Withdrawn Constituent Assembly members reject Katatny deadline
By-Almasry Alyoum | 6 April 2012
Former members of the Constituent Assembly on Thursday declared their refusal of the deadline announced by People’s Assembly Speaker Saad al-Katatny for them to return to the assembly without conditions. Katatny gave the withdrawn members a deadline of one week before the next assembly session.
In a joint session in late March, the People’s Assembly and Shura Council announced 100 Constituent Assembly members who will draft the new Egyptian constitution, and selected a number of alternates.
Many members resigned in protest of the Islamist-majority Parliament, appointing an assembly that was not representative of minorities and other political factions. Of the 100 members, 60 are affiliated with Islamist groups. More than 20 members who withdrew, including representatives of the Coptic Church and Al-Azhar, demand that the panel be dissolved and completely redrawn.
Wafd Party Chairman Sayed al-Badawi told Al-Masry Al-Youm that his party would not return to the assembly and the final withdrawal decision was irreversible.
He went on to say that his party being represented by only four members in the assembly is unacceptable, in addition to the fact that the constitution should not be written by the majority, as the majority is ever-changing while the constitution is not.
Social Democratic Party MP Emad Gad said members of his party who resigned from the assembly are not willing to return, as they are demanding that the panel be totally redrawn.
Gad revealed plans to form a parallel popular constituent assembly to prepare a constitutional draft which will be presented to the people. “We will give them a lesson in how to form a consensus constituent assembly that represents all sectors and types of Egyptian people,” he said.
MP Saad Aboud said his return to the constituent assembly depended upon the achievement of the highest degree of compatibility in the selection of its members.
Liberal MP Amr Hamzawy said a deadline without solutions “will do no good,” as the withdrawn members’ return “depends on setting Constituent Assembly formation criteria that does not allow more than 25 percent parliamentary representation in the assembly and stipulates that the final draft of the new constitution would be presented to the Supreme Constitutional Court before submission to a popular referendum.”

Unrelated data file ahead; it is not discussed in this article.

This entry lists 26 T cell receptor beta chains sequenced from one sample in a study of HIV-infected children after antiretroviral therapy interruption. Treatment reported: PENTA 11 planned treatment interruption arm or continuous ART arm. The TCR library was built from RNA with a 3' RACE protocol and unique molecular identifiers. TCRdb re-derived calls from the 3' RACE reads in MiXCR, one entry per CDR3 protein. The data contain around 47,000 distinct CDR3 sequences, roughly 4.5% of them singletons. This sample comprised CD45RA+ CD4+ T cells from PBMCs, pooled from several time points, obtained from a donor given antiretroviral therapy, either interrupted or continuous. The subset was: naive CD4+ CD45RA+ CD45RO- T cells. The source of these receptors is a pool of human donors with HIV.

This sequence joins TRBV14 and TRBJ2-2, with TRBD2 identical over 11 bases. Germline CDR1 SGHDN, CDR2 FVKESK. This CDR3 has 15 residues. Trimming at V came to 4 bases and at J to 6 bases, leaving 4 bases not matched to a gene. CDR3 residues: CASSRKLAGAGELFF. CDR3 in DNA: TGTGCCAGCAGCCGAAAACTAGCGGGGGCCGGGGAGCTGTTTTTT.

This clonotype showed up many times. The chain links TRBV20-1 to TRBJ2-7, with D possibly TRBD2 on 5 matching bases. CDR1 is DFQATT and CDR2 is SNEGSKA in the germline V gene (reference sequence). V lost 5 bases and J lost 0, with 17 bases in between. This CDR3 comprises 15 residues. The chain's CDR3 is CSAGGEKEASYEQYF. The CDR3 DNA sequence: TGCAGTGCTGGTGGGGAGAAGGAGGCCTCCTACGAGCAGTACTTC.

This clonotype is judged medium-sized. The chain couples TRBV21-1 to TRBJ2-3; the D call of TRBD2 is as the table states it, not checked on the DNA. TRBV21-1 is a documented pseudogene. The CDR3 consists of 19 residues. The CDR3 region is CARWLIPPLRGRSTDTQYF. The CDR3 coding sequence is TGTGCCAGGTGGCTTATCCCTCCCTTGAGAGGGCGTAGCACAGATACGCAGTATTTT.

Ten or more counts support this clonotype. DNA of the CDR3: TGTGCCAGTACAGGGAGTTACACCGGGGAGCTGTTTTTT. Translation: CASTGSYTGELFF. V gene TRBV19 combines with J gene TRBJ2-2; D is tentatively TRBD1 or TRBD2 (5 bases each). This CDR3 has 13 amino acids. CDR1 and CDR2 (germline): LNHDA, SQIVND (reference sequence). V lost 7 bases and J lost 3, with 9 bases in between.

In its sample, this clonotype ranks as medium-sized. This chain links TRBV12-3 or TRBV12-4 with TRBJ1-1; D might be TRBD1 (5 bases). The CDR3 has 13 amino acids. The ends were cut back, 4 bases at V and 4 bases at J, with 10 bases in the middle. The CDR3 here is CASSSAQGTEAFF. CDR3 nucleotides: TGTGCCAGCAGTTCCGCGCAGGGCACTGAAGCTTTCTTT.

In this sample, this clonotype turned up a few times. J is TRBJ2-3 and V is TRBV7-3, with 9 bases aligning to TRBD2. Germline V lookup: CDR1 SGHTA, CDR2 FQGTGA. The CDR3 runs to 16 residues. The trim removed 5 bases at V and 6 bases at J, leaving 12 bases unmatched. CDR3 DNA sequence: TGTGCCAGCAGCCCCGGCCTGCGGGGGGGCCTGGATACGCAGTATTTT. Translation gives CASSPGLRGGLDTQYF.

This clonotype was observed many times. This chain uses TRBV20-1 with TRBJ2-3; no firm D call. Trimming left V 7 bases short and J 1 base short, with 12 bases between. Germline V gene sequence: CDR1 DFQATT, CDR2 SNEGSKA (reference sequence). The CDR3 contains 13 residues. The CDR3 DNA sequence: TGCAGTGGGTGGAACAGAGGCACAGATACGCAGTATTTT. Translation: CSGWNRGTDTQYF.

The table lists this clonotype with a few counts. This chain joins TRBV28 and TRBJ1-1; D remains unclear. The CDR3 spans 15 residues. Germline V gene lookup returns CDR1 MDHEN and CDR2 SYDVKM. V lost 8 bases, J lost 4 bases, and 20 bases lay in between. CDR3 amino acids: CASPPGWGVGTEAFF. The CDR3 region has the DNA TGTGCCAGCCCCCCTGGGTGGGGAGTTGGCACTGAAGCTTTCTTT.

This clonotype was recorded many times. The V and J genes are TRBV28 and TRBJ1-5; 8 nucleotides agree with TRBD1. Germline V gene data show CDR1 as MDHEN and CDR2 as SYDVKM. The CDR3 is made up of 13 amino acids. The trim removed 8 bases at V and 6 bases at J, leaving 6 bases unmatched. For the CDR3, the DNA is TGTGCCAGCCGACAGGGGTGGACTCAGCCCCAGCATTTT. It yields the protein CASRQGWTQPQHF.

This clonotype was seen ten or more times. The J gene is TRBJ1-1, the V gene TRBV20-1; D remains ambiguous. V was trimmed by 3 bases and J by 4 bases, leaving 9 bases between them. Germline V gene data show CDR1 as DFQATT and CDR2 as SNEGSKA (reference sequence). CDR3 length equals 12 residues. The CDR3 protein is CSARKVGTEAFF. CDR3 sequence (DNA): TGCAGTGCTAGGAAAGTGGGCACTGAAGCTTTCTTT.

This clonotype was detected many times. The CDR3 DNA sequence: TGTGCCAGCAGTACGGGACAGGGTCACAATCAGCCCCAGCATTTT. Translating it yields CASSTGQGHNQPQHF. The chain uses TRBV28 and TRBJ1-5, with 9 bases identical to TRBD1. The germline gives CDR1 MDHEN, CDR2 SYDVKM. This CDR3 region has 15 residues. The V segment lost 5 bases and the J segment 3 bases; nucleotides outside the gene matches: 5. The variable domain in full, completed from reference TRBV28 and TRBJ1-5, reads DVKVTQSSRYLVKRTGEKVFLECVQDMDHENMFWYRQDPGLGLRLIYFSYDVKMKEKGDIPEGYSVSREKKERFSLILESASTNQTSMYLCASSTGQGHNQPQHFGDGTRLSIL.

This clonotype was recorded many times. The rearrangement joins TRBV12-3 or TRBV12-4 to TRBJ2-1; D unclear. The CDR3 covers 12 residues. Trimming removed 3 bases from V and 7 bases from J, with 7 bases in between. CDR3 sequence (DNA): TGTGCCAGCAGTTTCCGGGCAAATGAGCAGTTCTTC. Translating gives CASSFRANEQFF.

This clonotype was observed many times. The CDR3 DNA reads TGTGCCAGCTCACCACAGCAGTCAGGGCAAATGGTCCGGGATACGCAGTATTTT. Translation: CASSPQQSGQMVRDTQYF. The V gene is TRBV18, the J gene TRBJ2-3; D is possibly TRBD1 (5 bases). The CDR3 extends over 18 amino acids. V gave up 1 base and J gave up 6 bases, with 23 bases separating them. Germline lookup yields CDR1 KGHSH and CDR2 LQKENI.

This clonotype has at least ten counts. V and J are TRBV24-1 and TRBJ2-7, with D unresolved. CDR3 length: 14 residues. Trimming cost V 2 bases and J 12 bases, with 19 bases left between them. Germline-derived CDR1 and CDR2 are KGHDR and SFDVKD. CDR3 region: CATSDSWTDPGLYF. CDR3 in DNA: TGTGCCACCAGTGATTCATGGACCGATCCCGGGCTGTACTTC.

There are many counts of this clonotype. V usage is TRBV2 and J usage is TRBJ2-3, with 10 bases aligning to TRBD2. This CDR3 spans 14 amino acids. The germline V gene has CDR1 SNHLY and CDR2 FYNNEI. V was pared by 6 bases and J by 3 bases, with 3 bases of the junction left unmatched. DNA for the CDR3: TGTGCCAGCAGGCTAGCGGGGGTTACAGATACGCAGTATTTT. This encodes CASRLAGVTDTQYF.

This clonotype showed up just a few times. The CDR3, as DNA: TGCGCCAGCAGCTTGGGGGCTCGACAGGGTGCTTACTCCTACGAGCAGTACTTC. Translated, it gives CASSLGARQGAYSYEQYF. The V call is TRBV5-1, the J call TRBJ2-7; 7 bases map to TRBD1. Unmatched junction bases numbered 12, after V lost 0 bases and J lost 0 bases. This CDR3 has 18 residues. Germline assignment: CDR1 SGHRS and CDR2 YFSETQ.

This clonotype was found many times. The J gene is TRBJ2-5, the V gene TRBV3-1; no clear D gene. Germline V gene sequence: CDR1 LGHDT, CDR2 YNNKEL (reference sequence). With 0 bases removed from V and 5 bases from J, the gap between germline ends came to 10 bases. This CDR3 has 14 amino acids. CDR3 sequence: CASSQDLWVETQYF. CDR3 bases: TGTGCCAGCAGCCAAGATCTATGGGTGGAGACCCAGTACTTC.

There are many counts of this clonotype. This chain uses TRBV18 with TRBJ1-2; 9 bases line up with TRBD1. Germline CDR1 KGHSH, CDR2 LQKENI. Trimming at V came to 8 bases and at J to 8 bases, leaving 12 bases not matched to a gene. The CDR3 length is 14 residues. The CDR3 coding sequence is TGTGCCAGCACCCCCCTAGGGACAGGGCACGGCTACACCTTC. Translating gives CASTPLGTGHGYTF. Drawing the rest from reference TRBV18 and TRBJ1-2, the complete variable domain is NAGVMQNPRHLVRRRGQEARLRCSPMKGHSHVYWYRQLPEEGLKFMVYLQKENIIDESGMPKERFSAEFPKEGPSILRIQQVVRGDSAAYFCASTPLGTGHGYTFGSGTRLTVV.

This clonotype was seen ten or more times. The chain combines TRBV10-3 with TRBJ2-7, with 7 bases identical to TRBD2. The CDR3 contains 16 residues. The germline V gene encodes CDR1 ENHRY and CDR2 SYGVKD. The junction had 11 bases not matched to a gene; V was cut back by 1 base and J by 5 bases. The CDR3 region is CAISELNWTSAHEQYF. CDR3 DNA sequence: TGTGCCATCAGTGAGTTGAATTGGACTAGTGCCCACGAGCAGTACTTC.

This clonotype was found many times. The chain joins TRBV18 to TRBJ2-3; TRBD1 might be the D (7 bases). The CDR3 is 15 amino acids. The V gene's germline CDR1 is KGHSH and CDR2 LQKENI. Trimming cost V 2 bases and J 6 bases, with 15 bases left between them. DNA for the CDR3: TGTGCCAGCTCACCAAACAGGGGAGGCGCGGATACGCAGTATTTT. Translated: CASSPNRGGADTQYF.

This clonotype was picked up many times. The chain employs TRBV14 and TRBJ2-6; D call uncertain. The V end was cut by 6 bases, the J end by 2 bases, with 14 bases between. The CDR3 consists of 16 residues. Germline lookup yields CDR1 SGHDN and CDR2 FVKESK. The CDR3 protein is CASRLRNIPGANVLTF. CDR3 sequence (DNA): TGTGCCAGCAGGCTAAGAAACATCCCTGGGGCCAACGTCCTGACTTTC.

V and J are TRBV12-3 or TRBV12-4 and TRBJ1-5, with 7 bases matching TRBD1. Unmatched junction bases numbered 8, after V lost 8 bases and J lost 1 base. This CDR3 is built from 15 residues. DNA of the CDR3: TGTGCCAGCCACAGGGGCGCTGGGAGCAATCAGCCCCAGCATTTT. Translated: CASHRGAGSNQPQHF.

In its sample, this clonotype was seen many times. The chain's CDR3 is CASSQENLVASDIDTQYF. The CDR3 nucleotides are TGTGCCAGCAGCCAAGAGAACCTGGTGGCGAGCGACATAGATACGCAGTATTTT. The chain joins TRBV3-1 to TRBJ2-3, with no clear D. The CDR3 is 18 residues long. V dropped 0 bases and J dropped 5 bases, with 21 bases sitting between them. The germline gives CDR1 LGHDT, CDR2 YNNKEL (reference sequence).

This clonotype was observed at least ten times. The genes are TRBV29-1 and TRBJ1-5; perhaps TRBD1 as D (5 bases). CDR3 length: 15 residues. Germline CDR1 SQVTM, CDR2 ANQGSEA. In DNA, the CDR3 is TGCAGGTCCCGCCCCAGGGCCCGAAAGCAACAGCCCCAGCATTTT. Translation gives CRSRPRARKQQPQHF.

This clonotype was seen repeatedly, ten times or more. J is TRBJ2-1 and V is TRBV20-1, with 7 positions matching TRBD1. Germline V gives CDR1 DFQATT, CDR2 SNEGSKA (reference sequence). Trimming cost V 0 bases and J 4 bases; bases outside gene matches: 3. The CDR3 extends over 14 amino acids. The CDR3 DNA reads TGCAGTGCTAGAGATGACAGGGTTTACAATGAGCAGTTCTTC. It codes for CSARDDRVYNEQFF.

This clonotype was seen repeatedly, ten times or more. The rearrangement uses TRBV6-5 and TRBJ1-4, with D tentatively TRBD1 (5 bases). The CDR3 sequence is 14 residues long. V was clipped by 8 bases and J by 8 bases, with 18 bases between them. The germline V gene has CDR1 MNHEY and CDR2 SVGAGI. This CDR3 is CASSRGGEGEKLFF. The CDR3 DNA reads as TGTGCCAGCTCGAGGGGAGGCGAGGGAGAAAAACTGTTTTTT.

Hamzawy called on Al-Azhar to organize a conference attended by all parties in order to discuss practical solutions to the crisis.
Liberal Egyptian Party member Ahmed Khairy said the Freedom and Justice Party does not realize there is a popular rejection of the Constituent Assembly in its present form, and is ignorant of the demands of the withdrawing civil forces.
Khairy said that the party’s decision to boycott the assembly was irreversible.
Nour Party spokesperson, Nader Bakkar, said the withdrawal of some of the members of the constituent assembly was political pressure.
The country's interest should be considered before talking any step, the state wire service MENA quoted Bakkar as saying during a symposium at the Faculty of Commerce of Alexandria University. He also called upon all political forces to stand united in the constituent assembly.
The priority is to draft a constitution that satisfies all sectors of the Egyptian people, before electing the new president, he explained, warning of danger of electing a president before drafting the constitution.
The draft of the constitutional principles proposed by Al-Azhar in January was widely accepted politically, and will be considered, said Bakkr, labeling fears cited by the media regarding Islamists' domination of the Constituent Assembly as groundless.